Examines how the Minimalists removed illusion and habits of perception from their art, essential starting with nothing, and forced viewers to do the same. Illustrated with works ranging from small-scale sculpture to massive earthworks, the text traces the trends Minimalism succeeded and preceded.
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Baker's handsomely illustrated study confirms the beauty and diversity that can be found in even the most severely reduced forms of artistic expression. -- Art & Antiques, 5/89
Baker, art critic at the San Francisco Chronicle, is a wonderful writer, and his book shows extraordinary sensitivity and clear thinking about art whose power often remains elusive to many. And this small book is beautifully illustrated with 48 color illustrations. -- San Diego Tribune, 12/8/89
This is not just a thorough history of the movement, but an assessment of its place in recent history as well. This book is for anyone interested in art of the '60s-and not only because it is that rare commodity: lucidly written criticism. It is important, as well, because Baker strips away conventional, accumulated judgments about the work of the key Minimalist artists and offers fresh analysis of their achievements. -- The San Diego Union, 3/5/89
[A] lavishly illustrated publication entirely devoted to the subject . . . a welcome study of the history of the movement, the primary artists involved and its estimable achievements. . . . Baker is cogent, humorous and direct. . . . [He] successfully restores to Minimalism its original meaning, reconstructs the context from which the movement first asserted itself and brings it to the present day. -- San Francisco Examiner-Chronicle, 3/19/89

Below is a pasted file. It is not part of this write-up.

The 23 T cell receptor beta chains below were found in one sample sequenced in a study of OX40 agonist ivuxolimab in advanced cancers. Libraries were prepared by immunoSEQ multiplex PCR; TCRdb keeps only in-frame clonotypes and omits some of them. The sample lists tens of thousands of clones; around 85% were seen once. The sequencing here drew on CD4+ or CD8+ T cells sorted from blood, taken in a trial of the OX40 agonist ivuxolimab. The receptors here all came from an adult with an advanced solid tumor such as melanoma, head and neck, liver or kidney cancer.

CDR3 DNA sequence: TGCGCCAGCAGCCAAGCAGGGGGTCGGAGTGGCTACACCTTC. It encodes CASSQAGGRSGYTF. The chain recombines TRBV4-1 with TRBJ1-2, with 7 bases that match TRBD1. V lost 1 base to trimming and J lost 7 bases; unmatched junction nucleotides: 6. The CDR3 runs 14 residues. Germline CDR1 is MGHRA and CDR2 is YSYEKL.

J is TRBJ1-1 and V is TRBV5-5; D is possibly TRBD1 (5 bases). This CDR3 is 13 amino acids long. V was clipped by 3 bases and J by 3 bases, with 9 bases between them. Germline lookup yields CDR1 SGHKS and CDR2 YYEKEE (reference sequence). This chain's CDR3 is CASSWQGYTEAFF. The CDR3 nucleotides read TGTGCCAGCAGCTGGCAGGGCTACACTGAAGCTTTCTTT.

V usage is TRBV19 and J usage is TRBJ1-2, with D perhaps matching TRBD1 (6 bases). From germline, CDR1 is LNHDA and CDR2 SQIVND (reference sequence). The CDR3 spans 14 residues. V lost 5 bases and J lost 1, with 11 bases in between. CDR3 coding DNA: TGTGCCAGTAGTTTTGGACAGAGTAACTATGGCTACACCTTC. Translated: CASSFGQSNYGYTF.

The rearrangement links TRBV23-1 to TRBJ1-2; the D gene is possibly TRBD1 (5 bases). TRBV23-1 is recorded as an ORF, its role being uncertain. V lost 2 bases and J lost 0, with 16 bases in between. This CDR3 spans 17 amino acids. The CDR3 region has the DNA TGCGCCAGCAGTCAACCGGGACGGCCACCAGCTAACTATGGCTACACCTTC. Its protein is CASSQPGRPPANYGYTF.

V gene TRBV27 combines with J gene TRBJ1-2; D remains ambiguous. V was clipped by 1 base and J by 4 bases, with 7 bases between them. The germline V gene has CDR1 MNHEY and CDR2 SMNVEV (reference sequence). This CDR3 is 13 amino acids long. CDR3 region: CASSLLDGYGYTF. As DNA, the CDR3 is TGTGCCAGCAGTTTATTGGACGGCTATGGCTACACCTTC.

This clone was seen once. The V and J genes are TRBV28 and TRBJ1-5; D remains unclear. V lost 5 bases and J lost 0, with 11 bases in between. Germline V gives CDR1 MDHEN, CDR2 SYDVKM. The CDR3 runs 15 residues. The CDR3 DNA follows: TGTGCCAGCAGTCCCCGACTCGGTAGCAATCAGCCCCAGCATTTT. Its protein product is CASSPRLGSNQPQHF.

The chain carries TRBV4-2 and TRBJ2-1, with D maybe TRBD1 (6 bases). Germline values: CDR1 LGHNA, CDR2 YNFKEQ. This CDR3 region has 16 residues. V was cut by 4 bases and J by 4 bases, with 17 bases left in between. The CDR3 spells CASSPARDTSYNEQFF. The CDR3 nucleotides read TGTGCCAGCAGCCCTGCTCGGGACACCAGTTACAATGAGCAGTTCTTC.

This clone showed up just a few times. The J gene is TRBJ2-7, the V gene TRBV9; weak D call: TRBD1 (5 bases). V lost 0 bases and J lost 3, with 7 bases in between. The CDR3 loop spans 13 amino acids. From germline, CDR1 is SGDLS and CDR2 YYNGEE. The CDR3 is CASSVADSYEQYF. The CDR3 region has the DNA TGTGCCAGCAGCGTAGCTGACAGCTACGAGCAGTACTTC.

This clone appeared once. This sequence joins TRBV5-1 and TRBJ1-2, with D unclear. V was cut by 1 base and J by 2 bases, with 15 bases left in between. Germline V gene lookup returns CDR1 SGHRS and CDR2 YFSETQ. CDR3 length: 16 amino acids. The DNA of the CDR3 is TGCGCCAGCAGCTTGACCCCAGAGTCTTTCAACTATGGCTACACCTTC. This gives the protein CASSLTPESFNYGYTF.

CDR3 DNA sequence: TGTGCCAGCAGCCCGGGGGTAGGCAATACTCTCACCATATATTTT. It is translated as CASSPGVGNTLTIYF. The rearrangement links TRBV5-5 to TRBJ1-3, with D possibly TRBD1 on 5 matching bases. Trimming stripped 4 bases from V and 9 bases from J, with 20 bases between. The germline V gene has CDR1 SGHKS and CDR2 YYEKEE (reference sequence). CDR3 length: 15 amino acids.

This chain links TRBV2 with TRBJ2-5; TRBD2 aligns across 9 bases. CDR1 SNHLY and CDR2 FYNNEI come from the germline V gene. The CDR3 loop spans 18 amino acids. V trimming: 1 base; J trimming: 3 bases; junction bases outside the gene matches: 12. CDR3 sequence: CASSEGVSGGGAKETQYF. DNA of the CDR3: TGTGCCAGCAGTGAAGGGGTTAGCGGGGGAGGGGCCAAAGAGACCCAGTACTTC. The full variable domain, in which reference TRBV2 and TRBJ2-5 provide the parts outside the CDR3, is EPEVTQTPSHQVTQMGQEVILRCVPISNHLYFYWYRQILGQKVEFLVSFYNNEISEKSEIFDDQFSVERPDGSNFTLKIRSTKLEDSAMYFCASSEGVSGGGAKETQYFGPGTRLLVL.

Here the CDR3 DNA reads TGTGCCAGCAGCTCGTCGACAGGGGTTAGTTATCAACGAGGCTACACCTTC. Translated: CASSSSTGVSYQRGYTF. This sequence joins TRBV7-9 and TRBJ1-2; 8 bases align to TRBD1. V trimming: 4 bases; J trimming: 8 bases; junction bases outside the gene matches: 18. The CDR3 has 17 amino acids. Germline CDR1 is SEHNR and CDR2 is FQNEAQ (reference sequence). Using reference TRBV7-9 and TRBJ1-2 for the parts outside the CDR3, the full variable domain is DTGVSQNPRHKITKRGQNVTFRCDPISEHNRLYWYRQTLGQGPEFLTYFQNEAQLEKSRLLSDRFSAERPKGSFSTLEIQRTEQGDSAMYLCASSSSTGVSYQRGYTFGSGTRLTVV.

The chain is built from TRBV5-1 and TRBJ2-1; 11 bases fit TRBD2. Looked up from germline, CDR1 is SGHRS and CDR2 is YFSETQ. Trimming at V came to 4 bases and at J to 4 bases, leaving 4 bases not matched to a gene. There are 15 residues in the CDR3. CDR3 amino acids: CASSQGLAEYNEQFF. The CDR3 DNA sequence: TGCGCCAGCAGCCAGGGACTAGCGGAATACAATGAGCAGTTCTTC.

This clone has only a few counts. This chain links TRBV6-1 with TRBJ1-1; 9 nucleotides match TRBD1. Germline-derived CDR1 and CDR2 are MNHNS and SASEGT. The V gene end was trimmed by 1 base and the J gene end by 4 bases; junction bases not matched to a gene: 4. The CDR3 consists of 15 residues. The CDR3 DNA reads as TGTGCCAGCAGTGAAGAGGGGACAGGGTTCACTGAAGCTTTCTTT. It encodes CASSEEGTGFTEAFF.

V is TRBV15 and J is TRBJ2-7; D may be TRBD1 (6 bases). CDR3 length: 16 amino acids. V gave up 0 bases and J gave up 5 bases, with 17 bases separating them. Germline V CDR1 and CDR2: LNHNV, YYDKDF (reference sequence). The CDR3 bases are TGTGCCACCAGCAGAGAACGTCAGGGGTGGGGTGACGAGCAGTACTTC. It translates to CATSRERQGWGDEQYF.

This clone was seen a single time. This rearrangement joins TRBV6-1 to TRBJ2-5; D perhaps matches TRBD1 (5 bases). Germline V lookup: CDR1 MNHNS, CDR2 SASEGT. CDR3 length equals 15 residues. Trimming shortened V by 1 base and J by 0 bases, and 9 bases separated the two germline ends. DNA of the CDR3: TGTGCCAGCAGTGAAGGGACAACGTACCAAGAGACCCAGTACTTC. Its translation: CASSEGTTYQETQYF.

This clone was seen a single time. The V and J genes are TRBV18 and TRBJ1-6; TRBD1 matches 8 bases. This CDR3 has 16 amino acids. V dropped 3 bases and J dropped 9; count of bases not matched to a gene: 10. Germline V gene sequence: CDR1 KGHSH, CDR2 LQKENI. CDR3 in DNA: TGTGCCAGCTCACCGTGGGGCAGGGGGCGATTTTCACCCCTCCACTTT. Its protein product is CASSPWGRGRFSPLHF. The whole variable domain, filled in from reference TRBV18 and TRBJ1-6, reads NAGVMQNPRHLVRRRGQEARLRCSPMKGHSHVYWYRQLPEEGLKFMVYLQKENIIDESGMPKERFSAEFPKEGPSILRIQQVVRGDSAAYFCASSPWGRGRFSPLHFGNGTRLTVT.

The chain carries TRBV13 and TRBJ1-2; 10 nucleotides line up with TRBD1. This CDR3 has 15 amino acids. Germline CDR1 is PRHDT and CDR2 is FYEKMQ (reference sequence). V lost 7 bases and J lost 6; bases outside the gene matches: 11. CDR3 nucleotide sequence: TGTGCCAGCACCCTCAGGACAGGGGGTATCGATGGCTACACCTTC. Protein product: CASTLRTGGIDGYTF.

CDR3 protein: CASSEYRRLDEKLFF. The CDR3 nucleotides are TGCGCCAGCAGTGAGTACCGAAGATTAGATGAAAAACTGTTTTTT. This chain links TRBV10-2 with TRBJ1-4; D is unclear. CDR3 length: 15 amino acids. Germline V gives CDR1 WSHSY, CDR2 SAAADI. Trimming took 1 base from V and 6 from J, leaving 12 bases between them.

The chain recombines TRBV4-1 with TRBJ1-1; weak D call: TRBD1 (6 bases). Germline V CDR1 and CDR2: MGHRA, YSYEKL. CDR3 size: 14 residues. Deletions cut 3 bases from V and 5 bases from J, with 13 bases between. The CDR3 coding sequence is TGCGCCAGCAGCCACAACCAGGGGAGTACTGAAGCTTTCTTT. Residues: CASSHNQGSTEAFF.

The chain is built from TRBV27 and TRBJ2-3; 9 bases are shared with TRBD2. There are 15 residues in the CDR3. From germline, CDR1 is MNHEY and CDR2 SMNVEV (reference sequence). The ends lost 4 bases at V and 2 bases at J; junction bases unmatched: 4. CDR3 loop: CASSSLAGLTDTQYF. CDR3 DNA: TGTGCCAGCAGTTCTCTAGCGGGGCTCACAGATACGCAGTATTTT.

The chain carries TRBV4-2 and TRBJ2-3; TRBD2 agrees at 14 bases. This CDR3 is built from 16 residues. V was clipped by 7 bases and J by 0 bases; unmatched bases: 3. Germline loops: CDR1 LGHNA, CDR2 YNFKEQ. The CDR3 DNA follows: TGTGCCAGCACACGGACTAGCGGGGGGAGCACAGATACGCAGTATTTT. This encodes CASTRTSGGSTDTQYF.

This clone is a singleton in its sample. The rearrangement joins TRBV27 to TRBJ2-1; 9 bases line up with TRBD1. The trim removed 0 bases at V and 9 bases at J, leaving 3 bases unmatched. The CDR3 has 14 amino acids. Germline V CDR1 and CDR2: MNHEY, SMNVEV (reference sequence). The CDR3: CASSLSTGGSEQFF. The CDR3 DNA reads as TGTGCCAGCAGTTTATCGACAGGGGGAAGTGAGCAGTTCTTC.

According to Baker, minimalist art is much more than a supercool pose: it is a spasm of revolt, and in its urge to clarify esthetic experience, it is rooted, he claims, in American pragmatism, with distant links to Shaker folk art and utopian social experiments like the Oneida and Brook Farm communities. Yet he notes that the "patent silence" of minimalist sculpture may be its chief value in a culture overwhelmed by trivial distractions. This readable, perceptive survey by the San Francisco Chronicle 's art critic takes a refreshingly undogmatic approach, amplified with 40 color and 80 black-and-white plates. In assessing Dan Flavin's emotionally charged fluorescents, Richard Serra's "prop pieces" on the verge of collapse, Bruce Nauman's deadpan satires, Sol LeWitt's intricate lattices suggestive of crystals or city plans, and works by Eva Hesse, Carl Andre, Frank Stella, Joel Shapiro et al., Baker broadens our awareness of the many unpredictable forms the minimalist impulse can take.
Copyright 1989 Reed Business Information, Inc.
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Descripción Abbeville Press, 1988. Hardcover. Estado de conservación: New. Nº de ref. de la librería P11089659887X
Descripción Abbeville Press. Hardcover. Estado de conservación: New. 089659887X New Condition. Nº de ref. de la librería NEW6.0978583
Descripción Abbeville Press, 1988. brossura. Estado de conservación: nuovo. New. Perfect. English. hardback. Index., Ill. bn: Illustrated throughout in b/w., Ill. colori: Colour illustrations, Peso: 450 gr. Nº de ref. de la librería 12538-A35
Descripción Abbeville Press, 1989. Hardcover. Estado de conservación: New. Nº de ref. de la librería DADAX089659887X